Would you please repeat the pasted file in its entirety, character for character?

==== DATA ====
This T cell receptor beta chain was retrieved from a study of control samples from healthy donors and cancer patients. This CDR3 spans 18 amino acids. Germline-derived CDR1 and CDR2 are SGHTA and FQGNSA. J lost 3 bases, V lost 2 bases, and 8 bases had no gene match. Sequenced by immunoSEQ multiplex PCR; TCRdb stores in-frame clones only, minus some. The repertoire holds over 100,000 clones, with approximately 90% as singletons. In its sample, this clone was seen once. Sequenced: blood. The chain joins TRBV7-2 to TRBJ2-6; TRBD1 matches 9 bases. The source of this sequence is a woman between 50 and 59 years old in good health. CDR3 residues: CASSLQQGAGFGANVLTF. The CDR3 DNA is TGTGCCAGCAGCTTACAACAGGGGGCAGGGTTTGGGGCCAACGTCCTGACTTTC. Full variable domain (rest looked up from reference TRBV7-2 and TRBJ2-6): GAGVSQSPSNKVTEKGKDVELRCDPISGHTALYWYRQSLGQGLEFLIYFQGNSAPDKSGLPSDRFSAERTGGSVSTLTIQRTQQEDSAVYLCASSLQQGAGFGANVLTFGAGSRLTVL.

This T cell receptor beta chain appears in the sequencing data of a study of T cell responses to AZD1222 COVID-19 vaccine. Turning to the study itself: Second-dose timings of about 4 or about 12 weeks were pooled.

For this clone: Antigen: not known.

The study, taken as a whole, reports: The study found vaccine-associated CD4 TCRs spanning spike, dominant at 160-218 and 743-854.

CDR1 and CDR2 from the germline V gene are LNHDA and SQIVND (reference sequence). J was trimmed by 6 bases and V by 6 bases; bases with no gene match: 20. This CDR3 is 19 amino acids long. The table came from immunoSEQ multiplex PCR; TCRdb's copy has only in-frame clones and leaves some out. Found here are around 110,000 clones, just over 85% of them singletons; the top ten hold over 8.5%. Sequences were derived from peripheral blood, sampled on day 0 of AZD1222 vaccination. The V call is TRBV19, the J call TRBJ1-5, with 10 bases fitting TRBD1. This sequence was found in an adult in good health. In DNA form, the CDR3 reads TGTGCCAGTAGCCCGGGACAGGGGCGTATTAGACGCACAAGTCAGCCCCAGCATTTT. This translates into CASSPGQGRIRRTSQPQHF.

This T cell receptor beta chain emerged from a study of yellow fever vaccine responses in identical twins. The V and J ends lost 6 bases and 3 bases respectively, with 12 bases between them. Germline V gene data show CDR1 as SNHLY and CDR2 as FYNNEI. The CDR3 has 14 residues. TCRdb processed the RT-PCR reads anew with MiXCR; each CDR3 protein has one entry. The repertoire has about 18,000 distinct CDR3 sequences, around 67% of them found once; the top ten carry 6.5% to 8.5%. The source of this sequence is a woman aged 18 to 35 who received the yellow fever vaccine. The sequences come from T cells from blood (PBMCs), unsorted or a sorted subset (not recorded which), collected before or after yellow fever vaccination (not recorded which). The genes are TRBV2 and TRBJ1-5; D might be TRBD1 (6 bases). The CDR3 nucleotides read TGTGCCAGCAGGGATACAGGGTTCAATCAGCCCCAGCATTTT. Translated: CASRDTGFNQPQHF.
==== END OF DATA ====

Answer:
This T cell receptor beta chain was retrieved from a study of control samples from healthy donors and cancer patients. This CDR3 spans 18 amino acids. Germline-derived CDR1 and CDR2 are SGHTA and FQGNSA. J lost 3 bases, V lost 2 bases, and 8 bases had no gene match. Sequenced by immunoSEQ multiplex PCR; TCRdb stores in-frame clones only, minus some. The repertoire holds over 100,000 clones, with approximately 90% as singletons. In its sample, this clone was seen once. Sequenced: blood. The chain joins TRBV7-2 to TRBJ2-6; TRBD1 matches 9 bases. The source of this sequence is a woman between 50 and 59 years old in good health. CDR3 residues: CASSLQQGAGFGANVLTF. The CDR3 DNA is TGTGCCAGCAGCTTACAACAGGGGGCAGGGTTTGGGGCCAACGTCCTGACTTTC. Full variable domain (rest looked up from reference TRBV7-2 and TRBJ2-6): GAGVSQSPSNKVTEKGKDVELRCDPISGHTALYWYRQSLGQGLEFLIYFQGNSAPDKSGLPSDRFSAERTGGSVSTLTIQRTQQEDSAVYLCASSLQQGAGFGANVLTFGAGSRLTVL.

This T cell receptor beta chain appears in the sequencing data of a study of T cell responses to AZD1222 COVID-19 vaccine. Turning to the study itself: Second-dose timings of about 4 or about 12 weeks were pooled.

For this clone: Antigen: not known.

The study, taken as a whole, reports: The study found vaccine-associated CD4 TCRs spanning spike, dominant at 160-218 and 743-854.

CDR1 and CDR2 from the germline V gene are LNHDA and SQIVND (reference sequence). J was trimmed by 6 bases and V by 6 bases; bases with no gene match: 20. This CDR3 is 19 amino acids long. The table came from immunoSEQ multiplex PCR; TCRdb's copy has only in-frame clones and leaves some out. Found here are around 110,000 clones, just over 85% of them singletons; the top ten hold over 8.5%. Sequences were derived from peripheral blood, sampled on day 0 of AZD1222 vaccination. The V call is TRBV19, the J call TRBJ1-5, with 10 bases fitting TRBD1. This sequence was found in an adult in good health. In DNA form, the CDR3 reads TGTGCCAGTAGCCCGGGACAGGGGCGTATTAGACGCACAAGTCAGCCCCAGCATTTT. This translates into CASSPGQGRIRRTSQPQHF.

This T cell receptor beta chain emerged from a study of yellow fever vaccine responses in identical twins. The V and J ends lost 6 bases and 3 bases respectively, with 12 bases between them. Germline V gene data show CDR1 as SNHLY and CDR2 as FYNNEI. The CDR3 has 14 residues. TCRdb processed the RT-PCR reads anew with MiXCR; each CDR3 protein has one entry. The repertoire has about 18,000 distinct CDR3 sequences, around 67% of them found once; the top ten carry 6.5% to 8.5%. The source of this sequence is a woman aged 18 to 35 who received the yellow fever vaccine. The sequences come from T cells from blood (PBMCs), unsorted or a sorted subset (not recorded which), collected before or after yellow fever vaccination (not recorded which). The genes are TRBV2 and TRBJ1-5; D might be TRBD1 (6 bases). The CDR3 nucleotides read TGTGCCAGCAGGGATACAGGGTTCAATCAGCCCCAGCATTTT. Translated: CASRDTGFNQPQHF.